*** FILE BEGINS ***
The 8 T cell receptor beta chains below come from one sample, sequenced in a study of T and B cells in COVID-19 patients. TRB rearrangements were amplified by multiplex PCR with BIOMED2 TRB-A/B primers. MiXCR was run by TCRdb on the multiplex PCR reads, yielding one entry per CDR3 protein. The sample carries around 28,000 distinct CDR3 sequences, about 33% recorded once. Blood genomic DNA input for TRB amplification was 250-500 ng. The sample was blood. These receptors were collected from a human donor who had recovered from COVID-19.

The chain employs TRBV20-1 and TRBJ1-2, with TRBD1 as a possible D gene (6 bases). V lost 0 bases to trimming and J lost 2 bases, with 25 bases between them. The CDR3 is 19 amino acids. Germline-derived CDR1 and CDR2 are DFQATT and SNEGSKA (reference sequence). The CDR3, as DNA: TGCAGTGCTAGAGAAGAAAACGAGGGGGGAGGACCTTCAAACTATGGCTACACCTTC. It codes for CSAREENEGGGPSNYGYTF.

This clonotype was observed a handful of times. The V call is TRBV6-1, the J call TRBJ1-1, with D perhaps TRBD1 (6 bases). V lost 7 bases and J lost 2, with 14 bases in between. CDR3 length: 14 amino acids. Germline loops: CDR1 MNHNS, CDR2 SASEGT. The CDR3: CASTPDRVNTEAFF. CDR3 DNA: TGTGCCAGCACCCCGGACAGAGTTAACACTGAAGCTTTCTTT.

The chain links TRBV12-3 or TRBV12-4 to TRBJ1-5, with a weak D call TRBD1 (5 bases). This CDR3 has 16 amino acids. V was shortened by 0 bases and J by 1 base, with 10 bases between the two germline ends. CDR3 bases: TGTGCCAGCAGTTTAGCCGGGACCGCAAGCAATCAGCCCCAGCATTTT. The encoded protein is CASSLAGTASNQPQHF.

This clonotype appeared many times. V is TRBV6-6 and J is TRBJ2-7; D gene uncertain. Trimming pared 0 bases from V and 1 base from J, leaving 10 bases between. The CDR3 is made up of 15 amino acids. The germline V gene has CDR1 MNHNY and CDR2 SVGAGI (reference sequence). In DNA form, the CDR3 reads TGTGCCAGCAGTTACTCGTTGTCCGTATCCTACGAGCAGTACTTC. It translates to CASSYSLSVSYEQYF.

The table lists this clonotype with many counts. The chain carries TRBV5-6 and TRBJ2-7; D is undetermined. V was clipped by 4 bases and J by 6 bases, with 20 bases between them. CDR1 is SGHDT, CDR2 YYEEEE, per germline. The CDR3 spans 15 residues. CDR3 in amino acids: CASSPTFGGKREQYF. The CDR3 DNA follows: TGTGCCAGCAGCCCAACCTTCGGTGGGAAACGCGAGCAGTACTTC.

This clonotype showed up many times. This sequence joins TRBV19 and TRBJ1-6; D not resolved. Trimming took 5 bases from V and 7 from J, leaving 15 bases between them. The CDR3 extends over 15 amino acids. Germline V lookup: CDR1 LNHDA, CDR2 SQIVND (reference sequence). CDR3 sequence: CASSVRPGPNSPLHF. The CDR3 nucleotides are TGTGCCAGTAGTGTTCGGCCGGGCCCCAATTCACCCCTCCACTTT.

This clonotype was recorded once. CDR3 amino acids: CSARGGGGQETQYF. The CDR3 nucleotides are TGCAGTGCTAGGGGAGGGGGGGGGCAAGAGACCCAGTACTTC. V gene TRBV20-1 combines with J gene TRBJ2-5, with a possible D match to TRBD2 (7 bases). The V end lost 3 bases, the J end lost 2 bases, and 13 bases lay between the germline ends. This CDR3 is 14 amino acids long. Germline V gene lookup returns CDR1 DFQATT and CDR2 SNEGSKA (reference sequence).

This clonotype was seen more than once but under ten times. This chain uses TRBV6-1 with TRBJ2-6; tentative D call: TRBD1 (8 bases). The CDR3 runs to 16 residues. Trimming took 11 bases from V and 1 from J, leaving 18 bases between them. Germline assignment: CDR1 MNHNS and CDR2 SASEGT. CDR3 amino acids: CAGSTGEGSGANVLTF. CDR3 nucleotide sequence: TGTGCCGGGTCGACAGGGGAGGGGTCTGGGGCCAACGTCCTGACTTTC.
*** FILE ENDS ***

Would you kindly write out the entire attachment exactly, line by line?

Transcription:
The 8 T cell receptor beta chains below come from one sample, sequenced in a study of T and B cells in COVID-19 patients. TRB rearrangements were amplified by multiplex PCR with BIOMED2 TRB-A/B primers. MiXCR was run by TCRdb on the multiplex PCR reads, yielding one entry per CDR3 protein. The sample carries around 28,000 distinct CDR3 sequences, about 33% recorded once. Blood genomic DNA input for TRB amplification was 250-500 ng. The sample was blood. These receptors were collected from a human donor who had recovered from COVID-19.

The chain employs TRBV20-1 and TRBJ1-2, with TRBD1 as a possible D gene (6 bases). V lost 0 bases to trimming and J lost 2 bases, with 25 bases between them. The CDR3 is 19 amino acids. Germline-derived CDR1 and CDR2 are DFQATT and SNEGSKA (reference sequence). The CDR3, as DNA: TGCAGTGCTAGAGAAGAAAACGAGGGGGGAGGACCTTCAAACTATGGCTACACCTTC. It codes for CSAREENEGGGPSNYGYTF.

This clonotype was observed a handful of times. The V call is TRBV6-1, the J call TRBJ1-1, with D perhaps TRBD1 (6 bases). V lost 7 bases and J lost 2, with 14 bases in between. CDR3 length: 14 amino acids. Germline loops: CDR1 MNHNS, CDR2 SASEGT. The CDR3: CASTPDRVNTEAFF. CDR3 DNA: TGTGCCAGCACCCCGGACAGAGTTAACACTGAAGCTTTCTTT.

The chain links TRBV12-3 or TRBV12-4 to TRBJ1-5, with a weak D call TRBD1 (5 bases). This CDR3 has 16 amino acids. V was shortened by 0 bases and J by 1 base, with 10 bases between the two germline ends. CDR3 bases: TGTGCCAGCAGTTTAGCCGGGACCGCAAGCAATCAGCCCCAGCATTTT. The encoded protein is CASSLAGTASNQPQHF.

This clonotype appeared many times. V is TRBV6-6 and J is TRBJ2-7; D gene uncertain. Trimming pared 0 bases from V and 1 base from J, leaving 10 bases between. The CDR3 is made up of 15 amino acids. The germline V gene has CDR1 MNHNY and CDR2 SVGAGI (reference sequence). In DNA form, the CDR3 reads TGTGCCAGCAGTTACTCGTTGTCCGTATCCTACGAGCAGTACTTC. It translates to CASSYSLSVSYEQYF.

The table lists this clonotype with many counts. The chain carries TRBV5-6 and TRBJ2-7; D is undetermined. V was clipped by 4 bases and J by 6 bases, with 20 bases between them. CDR1 is SGHDT, CDR2 YYEEEE, per germline. The CDR3 spans 15 residues. CDR3 in amino acids: CASSPTFGGKREQYF. The CDR3 DNA follows: TGTGCCAGCAGCCCAACCTTCGGTGGGAAACGCGAGCAGTACTTC.

This clonotype showed up many times. This sequence joins TRBV19 and TRBJ1-6; D not resolved. Trimming took 5 bases from V and 7 from J, leaving 15 bases between them. The CDR3 extends over 15 amino acids. Germline V lookup: CDR1 LNHDA, CDR2 SQIVND (reference sequence). CDR3 sequence: CASSVRPGPNSPLHF. The CDR3 nucleotides are TGTGCCAGTAGTGTTCGGCCGGGCCCCAATTCACCCCTCCACTTT.

This clonotype was recorded once. CDR3 amino acids: CSARGGGGQETQYF. The CDR3 nucleotides are TGCAGTGCTAGGGGAGGGGGGGGGCAAGAGACCCAGTACTTC. V gene TRBV20-1 combines with J gene TRBJ2-5, with a possible D match to TRBD2 (7 bases). The V end lost 3 bases, the J end lost 2 bases, and 13 bases lay between the germline ends. This CDR3 is 14 amino acids long. Germline V gene lookup returns CDR1 DFQATT and CDR2 SNEGSKA (reference sequence).

This clonotype was seen more than once but under ten times. This chain uses TRBV6-1 with TRBJ2-6; tentative D call: TRBD1 (8 bases). The CDR3 runs to 16 residues. Trimming took 11 bases from V and 1 from J, leaving 18 bases between them. Germline assignment: CDR1 MNHNS and CDR2 SASEGT. CDR3 amino acids: CAGSTGEGSGANVLTF. CDR3 nucleotide sequence: TGTGCCGGGTCGACAGGGGAGGGGTCTGGGGCCAACGTCCTGACTTTC.